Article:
Customers, partners, and top-talent employees are often attracted to a product or company by the same thing:
That product or company is working toward something bigger than itself. It represents the future. And that future is bright.
Think of how often you see or hear the following words/phrases in marketing copy or ads:
— Changing the way ____ does _____
— Most [Insert Superlative Here] ever (for example, “most powerful engine ever”)
The list could go on.
SpaceX sells the journey better than anyone else I’ve ever seen, which has enabled Musk to frequently pluck the most brilliant graduates from the world’s most elite universities and add them to his team.
I mean, what other job opportunity could compete with this?
Notice how the headline emphasizes the journey rather than the outcome. The supporting copy pairs the concrete (“the ultimate goal of enabling human life on Mars”) with the open-ended (“a future where humanity is out exploring the stars”), an effective combination that speaks to our desire to have clarity of purpose without boxing ourselves in.
Contrast this with NASA’s Careers page:
They’ve done a good job with their open-ended element (“exploring the mind-boggling, furthest limits of the past, present, and future of our universe”), but there’s no specific, unifying mission potential candidates can quickly grasp. And I can’t comprehend the decision to lead with, “Our work ranges from the every-day operating of our facilities,” or even write that sentence, which basically says, “Some jobs have to do with our buildings.”
That’s without even mentioning their dated graphics.
Whether you’re trying to hire your first employee or your hundredth, never stop selling the journey. Be specific about the reward, but don’t rule out the discoveries that might be made along the way.
Remember though—consumers love being part of the journey too.
That’s a big reason why you frequently see smart companies send emails like this one from Tesla:
This is well-executed journey email accomplishes three things:
— It showcases a significant (and cool) milestone achieved 100% by Model S owners. This gives current owners a sense of pride, but it also gives aspiring owners a desire to catch the rising wave. For potential owners who might feel uneasy about making such a significant purchase from a young and (in some minds) unproven company, it’s a harbinger of longevity.
— It brings up a second journey that’s important to Tesla and many people who desire electric cars—reducing carbon dioxide emissions and our dependence on fossil fuels. This is an invitation to be part of the change many want to see.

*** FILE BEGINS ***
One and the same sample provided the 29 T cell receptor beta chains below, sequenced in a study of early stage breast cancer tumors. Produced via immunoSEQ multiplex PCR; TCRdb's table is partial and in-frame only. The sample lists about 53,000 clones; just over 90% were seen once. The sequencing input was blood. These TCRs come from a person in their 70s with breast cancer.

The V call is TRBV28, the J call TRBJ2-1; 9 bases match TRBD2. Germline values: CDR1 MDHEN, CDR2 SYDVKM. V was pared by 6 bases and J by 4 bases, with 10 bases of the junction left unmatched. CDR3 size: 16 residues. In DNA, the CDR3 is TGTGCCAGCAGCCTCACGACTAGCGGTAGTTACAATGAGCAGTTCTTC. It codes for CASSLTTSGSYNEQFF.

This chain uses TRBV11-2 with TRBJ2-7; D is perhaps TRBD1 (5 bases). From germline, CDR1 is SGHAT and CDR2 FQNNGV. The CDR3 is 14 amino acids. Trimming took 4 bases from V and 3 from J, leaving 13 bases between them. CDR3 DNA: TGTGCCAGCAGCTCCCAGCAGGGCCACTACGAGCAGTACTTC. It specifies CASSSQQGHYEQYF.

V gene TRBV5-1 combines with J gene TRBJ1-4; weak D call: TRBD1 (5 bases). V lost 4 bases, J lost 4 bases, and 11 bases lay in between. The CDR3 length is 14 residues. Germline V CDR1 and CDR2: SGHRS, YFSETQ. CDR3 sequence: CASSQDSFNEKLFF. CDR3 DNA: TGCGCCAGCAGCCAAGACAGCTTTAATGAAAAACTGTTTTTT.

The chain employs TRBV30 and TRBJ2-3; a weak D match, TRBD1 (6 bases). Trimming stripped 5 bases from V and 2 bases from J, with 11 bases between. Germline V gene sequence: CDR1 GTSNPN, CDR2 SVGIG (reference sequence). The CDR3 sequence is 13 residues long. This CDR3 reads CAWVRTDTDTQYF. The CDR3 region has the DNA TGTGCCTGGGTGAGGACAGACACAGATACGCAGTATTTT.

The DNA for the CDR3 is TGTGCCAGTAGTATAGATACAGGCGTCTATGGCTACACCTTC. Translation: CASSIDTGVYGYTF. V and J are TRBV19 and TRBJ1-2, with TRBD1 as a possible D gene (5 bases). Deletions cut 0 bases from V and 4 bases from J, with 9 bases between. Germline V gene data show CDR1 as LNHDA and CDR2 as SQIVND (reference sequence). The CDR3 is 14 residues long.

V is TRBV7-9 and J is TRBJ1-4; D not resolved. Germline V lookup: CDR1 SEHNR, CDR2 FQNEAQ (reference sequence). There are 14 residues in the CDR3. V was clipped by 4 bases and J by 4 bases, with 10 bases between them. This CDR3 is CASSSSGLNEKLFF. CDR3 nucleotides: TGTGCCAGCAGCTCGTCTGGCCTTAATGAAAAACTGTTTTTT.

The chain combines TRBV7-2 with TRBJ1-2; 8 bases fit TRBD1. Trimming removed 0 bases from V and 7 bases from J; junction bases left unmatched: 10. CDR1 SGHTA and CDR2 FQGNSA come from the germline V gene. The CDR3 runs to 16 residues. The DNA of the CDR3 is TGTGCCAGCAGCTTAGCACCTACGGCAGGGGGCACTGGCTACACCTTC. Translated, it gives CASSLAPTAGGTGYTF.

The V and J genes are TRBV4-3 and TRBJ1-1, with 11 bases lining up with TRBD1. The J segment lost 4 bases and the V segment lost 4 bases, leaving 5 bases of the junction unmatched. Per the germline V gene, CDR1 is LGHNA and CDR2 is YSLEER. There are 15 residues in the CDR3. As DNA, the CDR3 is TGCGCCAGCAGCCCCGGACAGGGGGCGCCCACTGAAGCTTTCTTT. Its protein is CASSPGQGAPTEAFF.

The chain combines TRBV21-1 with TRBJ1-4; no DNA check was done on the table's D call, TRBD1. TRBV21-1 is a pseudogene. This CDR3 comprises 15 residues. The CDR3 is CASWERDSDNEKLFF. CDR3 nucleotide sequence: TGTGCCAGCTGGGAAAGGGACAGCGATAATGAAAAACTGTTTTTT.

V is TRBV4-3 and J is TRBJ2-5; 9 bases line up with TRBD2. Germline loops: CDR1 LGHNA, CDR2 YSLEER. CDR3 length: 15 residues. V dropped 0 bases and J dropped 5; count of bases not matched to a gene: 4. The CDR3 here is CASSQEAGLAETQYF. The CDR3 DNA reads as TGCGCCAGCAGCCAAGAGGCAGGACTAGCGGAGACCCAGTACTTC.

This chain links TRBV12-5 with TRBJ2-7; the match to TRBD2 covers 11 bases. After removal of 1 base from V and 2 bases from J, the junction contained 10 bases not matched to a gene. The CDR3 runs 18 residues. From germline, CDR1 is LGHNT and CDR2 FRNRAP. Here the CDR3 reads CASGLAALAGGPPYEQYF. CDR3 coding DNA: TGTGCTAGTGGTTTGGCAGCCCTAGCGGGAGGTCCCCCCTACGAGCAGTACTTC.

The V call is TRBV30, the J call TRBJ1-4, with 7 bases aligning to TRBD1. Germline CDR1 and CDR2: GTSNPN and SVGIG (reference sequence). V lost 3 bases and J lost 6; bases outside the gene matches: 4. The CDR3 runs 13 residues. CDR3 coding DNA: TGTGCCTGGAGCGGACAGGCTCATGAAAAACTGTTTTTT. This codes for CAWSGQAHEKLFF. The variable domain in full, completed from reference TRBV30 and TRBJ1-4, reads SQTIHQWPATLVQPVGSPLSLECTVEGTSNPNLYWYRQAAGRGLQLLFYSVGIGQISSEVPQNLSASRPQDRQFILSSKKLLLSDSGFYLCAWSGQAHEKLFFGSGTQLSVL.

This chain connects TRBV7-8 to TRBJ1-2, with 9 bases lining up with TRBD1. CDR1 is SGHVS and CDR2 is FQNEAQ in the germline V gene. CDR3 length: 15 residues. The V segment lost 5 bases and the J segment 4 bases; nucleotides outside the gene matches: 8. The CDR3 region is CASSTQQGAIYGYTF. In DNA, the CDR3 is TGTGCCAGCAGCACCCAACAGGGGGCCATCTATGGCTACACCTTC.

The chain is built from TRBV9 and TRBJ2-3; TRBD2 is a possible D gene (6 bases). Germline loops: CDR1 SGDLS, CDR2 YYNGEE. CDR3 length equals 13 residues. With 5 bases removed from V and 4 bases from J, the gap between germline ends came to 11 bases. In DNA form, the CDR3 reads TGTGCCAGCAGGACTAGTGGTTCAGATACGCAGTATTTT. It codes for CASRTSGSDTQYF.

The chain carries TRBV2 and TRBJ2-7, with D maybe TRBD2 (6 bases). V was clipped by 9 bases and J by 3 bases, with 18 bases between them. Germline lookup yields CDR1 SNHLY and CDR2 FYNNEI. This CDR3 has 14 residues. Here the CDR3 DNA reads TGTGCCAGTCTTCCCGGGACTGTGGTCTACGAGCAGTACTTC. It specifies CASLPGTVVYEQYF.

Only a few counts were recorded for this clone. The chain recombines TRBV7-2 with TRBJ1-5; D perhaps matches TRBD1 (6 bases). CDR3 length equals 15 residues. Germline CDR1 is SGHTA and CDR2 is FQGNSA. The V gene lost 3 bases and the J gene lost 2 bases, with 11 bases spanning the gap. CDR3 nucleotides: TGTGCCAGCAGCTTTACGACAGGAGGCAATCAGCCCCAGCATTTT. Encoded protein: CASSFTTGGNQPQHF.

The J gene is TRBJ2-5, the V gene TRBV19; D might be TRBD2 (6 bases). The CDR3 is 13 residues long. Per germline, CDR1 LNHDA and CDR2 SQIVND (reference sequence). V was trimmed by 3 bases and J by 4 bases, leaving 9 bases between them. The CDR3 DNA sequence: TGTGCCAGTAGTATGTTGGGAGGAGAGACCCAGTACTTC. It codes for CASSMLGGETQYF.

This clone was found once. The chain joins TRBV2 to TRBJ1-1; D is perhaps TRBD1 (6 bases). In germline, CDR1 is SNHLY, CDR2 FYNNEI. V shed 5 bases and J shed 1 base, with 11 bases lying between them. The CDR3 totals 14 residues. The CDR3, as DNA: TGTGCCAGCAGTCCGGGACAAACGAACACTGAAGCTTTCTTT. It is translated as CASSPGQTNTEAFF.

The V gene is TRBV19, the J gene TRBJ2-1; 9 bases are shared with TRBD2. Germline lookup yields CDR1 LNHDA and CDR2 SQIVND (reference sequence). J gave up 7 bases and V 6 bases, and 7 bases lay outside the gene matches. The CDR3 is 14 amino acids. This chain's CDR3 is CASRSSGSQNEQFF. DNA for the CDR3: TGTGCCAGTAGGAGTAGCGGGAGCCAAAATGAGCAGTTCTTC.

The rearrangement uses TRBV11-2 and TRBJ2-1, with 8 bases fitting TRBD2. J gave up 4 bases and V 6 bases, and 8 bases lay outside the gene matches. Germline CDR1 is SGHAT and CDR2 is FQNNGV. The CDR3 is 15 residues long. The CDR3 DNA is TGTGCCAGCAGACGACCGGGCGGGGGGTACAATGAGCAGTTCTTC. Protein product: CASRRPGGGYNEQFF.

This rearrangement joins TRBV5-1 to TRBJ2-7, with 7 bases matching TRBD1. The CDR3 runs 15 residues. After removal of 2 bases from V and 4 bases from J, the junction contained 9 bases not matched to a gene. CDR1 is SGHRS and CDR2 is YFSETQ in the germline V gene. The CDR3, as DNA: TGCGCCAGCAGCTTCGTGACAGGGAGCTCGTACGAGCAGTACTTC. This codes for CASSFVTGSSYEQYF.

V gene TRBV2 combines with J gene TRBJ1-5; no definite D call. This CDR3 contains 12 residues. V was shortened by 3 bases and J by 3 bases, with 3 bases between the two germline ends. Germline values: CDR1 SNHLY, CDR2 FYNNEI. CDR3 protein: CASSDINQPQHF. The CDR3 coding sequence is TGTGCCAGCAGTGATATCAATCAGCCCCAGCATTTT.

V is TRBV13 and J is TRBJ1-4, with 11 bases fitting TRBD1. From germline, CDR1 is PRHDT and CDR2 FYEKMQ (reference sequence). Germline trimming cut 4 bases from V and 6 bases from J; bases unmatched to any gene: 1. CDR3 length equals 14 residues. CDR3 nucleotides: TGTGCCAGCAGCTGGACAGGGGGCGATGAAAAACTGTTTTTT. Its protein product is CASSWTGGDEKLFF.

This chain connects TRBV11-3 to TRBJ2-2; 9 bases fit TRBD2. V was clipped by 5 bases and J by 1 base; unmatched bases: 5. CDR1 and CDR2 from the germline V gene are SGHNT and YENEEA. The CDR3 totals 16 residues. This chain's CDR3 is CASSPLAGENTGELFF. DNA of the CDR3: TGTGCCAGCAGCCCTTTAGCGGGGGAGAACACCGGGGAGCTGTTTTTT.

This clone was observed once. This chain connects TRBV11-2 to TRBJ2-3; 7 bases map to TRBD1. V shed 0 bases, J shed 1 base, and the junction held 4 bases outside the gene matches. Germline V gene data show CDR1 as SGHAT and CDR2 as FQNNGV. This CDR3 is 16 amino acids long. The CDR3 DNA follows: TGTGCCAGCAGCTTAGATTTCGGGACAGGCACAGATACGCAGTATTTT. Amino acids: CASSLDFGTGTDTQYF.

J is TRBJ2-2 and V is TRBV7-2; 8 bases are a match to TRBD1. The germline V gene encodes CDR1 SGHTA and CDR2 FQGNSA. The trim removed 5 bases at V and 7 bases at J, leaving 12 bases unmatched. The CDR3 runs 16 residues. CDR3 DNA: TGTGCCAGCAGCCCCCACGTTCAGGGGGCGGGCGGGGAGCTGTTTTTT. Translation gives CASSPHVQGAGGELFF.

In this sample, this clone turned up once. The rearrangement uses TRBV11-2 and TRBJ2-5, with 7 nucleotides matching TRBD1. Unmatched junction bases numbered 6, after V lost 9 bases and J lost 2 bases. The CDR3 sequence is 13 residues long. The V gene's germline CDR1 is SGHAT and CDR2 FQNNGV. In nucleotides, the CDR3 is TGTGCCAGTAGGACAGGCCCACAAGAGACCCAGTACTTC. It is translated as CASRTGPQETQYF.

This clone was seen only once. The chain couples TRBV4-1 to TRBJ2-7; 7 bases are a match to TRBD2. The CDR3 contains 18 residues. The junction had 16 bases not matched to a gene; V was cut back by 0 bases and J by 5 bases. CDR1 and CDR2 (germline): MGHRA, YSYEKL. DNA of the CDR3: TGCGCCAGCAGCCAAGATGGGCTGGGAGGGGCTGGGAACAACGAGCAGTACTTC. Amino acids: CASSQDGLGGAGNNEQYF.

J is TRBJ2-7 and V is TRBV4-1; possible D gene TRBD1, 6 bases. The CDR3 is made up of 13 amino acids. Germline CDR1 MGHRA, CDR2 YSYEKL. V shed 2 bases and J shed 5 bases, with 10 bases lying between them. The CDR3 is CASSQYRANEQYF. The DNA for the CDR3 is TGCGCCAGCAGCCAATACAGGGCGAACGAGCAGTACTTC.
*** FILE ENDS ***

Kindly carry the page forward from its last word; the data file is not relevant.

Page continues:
— The final line, “Start your count,” points to a third journey—the one consumers begin when they start up their Model S for the first time.
Every company is on a path. Don’t forget to let your customers in on it.
Know Your Outcome. Boil It Down. Share How You’re Getting There.
This post isn’t designed to turn you into Elon Musk. Researchers agree it would take some type of Spiderman-esque radioactive event to do that.
But it is designed to show you a sliver of the way his companies combine big-picture thinking with concrete details in their copy and marketing materials in order to consistently attract hordes of customers in notoriously difficult markets for newcomers, as well as the most talented people on the planet.
The size of your business may be small in comparison, but the way you think, talk, and write about it don’t have to be.
Again, because this is just a sliver of what I think you can learn from Elon Musk, I’m giving away five copies of the New York Times best-selling biography Elon Musk: Tesla, SpaceX, and the Quest for a Fantastic Future by Ashlee Vance (“quest for a fantastic future”…there’s that journey element popping up again).
Ashlee Vance was given unprecedented access to Musk when he wrote this book, and he also spent extensive amounts of time interviewing hundreds of Musk’s colleagues, friends, and family members. It’s the only Musk biography of its kind, and it’s one of the most enjoyable biographies I’ve ever read.
It will inspire you.
And yes, it’s full of crazy Elon Musk stories that you can bring up when you run out of things to say during that next awkward social encounter.
Click here to enter the giveaway for free. You can also gain more entries by sharing the giveaway with your friends, which I encourage you to do.
Pretty cool article, huh? I thought you’d like it!
Yours for bigger breakthroughs,
Editor, Breakthrough Marketing Secrets
PS — The Copywriter’s Guide To Getting Paid is now officially on back-order, but if you order today, your copy should go into the mail this Friday. PLUS, I’m giving away the ebook versions to buyers a little later this week! Click here now to get The Copywriter’s Guide To Getting Paid for free (just pay shipping).